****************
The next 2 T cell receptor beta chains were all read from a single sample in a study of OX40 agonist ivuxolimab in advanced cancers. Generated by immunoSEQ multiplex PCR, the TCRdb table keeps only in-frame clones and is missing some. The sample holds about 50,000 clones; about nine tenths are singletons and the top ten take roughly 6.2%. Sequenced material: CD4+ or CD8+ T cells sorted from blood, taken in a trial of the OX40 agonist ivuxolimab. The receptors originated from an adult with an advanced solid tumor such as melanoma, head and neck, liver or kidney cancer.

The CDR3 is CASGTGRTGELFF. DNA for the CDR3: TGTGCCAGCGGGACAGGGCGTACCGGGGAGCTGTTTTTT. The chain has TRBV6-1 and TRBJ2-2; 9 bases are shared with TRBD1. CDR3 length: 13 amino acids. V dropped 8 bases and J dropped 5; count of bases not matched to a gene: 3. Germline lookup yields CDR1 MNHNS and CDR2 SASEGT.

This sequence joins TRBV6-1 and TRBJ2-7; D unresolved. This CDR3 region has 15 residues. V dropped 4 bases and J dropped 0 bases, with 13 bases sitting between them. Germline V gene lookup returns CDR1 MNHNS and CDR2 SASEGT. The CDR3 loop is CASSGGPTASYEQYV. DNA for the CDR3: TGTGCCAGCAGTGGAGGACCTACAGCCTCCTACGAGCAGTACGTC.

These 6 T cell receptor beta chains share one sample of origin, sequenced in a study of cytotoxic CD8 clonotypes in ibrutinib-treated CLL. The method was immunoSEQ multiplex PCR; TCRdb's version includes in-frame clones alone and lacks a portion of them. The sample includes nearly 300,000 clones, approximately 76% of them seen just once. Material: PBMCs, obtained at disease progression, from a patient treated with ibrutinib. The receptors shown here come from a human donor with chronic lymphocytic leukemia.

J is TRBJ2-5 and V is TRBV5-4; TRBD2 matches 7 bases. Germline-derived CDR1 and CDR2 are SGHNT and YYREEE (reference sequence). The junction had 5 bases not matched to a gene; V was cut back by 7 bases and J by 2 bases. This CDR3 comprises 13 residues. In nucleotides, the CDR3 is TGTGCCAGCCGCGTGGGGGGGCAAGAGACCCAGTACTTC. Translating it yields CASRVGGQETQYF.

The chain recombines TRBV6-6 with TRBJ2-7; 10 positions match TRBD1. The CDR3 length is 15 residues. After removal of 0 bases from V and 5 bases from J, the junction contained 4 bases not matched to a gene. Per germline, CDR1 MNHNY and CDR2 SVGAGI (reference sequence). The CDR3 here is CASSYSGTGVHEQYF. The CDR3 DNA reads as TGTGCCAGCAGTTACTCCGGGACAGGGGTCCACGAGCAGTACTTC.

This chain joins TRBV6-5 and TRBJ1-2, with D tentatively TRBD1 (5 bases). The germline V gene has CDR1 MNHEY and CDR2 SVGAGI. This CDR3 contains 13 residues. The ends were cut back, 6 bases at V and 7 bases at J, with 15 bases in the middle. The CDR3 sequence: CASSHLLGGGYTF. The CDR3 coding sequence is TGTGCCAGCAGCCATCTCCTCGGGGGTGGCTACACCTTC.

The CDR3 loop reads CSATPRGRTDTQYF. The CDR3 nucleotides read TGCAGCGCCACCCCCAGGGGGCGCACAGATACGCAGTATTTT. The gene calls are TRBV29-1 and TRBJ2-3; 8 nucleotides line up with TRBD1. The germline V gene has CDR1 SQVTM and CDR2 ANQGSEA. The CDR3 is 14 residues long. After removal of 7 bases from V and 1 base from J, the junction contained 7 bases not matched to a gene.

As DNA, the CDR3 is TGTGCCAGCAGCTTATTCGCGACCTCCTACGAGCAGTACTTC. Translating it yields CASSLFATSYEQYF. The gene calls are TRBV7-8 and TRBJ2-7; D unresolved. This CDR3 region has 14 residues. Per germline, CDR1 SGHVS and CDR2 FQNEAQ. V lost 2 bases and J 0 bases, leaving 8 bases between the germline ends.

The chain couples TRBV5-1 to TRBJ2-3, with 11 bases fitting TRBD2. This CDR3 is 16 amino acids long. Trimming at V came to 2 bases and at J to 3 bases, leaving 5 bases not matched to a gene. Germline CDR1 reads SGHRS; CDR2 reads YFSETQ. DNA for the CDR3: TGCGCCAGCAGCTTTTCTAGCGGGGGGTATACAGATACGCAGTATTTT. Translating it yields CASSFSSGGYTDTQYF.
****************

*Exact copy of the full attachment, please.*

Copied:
The next 2 T cell receptor beta chains were all read from a single sample in a study of OX40 agonist ivuxolimab in advanced cancers. Generated by immunoSEQ multiplex PCR, the TCRdb table keeps only in-frame clones and is missing some. The sample holds about 50,000 clones; about nine tenths are singletons and the top ten take roughly 6.2%. Sequenced material: CD4+ or CD8+ T cells sorted from blood, taken in a trial of the OX40 agonist ivuxolimab. The receptors originated from an adult with an advanced solid tumor such as melanoma, head and neck, liver or kidney cancer.

The CDR3 is CASGTGRTGELFF. DNA for the CDR3: TGTGCCAGCGGGACAGGGCGTACCGGGGAGCTGTTTTTT. The chain has TRBV6-1 and TRBJ2-2; 9 bases are shared with TRBD1. CDR3 length: 13 amino acids. V dropped 8 bases and J dropped 5; count of bases not matched to a gene: 3. Germline lookup yields CDR1 MNHNS and CDR2 SASEGT.

This sequence joins TRBV6-1 and TRBJ2-7; D unresolved. This CDR3 region has 15 residues. V dropped 4 bases and J dropped 0 bases, with 13 bases sitting between them. Germline V gene lookup returns CDR1 MNHNS and CDR2 SASEGT. The CDR3 loop is CASSGGPTASYEQYV. DNA for the CDR3: TGTGCCAGCAGTGGAGGACCTACAGCCTCCTACGAGCAGTACGTC.

These 6 T cell receptor beta chains share one sample of origin, sequenced in a study of cytotoxic CD8 clonotypes in ibrutinib-treated CLL. The method was immunoSEQ multiplex PCR; TCRdb's version includes in-frame clones alone and lacks a portion of them. The sample includes nearly 300,000 clones, approximately 76% of them seen just once. Material: PBMCs, obtained at disease progression, from a patient treated with ibrutinib. The receptors shown here come from a human donor with chronic lymphocytic leukemia.

J is TRBJ2-5 and V is TRBV5-4; TRBD2 matches 7 bases. Germline-derived CDR1 and CDR2 are SGHNT and YYREEE (reference sequence). The junction had 5 bases not matched to a gene; V was cut back by 7 bases and J by 2 bases. This CDR3 comprises 13 residues. In nucleotides, the CDR3 is TGTGCCAGCCGCGTGGGGGGGCAAGAGACCCAGTACTTC. Translating it yields CASRVGGQETQYF.

The chain recombines TRBV6-6 with TRBJ2-7; 10 positions match TRBD1. The CDR3 length is 15 residues. After removal of 0 bases from V and 5 bases from J, the junction contained 4 bases not matched to a gene. Per germline, CDR1 MNHNY and CDR2 SVGAGI (reference sequence). The CDR3 here is CASSYSGTGVHEQYF. The CDR3 DNA reads as TGTGCCAGCAGTTACTCCGGGACAGGGGTCCACGAGCAGTACTTC.

This chain joins TRBV6-5 and TRBJ1-2, with D tentatively TRBD1 (5 bases). The germline V gene has CDR1 MNHEY and CDR2 SVGAGI. This CDR3 contains 13 residues. The ends were cut back, 6 bases at V and 7 bases at J, with 15 bases in the middle. The CDR3 sequence: CASSHLLGGGYTF. The CDR3 coding sequence is TGTGCCAGCAGCCATCTCCTCGGGGGTGGCTACACCTTC.

The CDR3 loop reads CSATPRGRTDTQYF. The CDR3 nucleotides read TGCAGCGCCACCCCCAGGGGGCGCACAGATACGCAGTATTTT. The gene calls are TRBV29-1 and TRBJ2-3; 8 nucleotides line up with TRBD1. The germline V gene has CDR1 SQVTM and CDR2 ANQGSEA. The CDR3 is 14 residues long. After removal of 7 bases from V and 1 base from J, the junction contained 7 bases not matched to a gene.

As DNA, the CDR3 is TGTGCCAGCAGCTTATTCGCGACCTCCTACGAGCAGTACTTC. Translating it yields CASSLFATSYEQYF. The gene calls are TRBV7-8 and TRBJ2-7; D unresolved. This CDR3 region has 14 residues. Per germline, CDR1 SGHVS and CDR2 FQNEAQ. V lost 2 bases and J 0 bases, leaving 8 bases between the germline ends.

The chain couples TRBV5-1 to TRBJ2-3, with 11 bases fitting TRBD2. This CDR3 is 16 amino acids long. Trimming at V came to 2 bases and at J to 3 bases, leaving 5 bases not matched to a gene. Germline CDR1 reads SGHRS; CDR2 reads YFSETQ. DNA for the CDR3: TGCGCCAGCAGCTTTTCTAGCGGGGGGTATACAGATACGCAGTATTTT. Translating it yields CASSFSSGGYTDTQYF.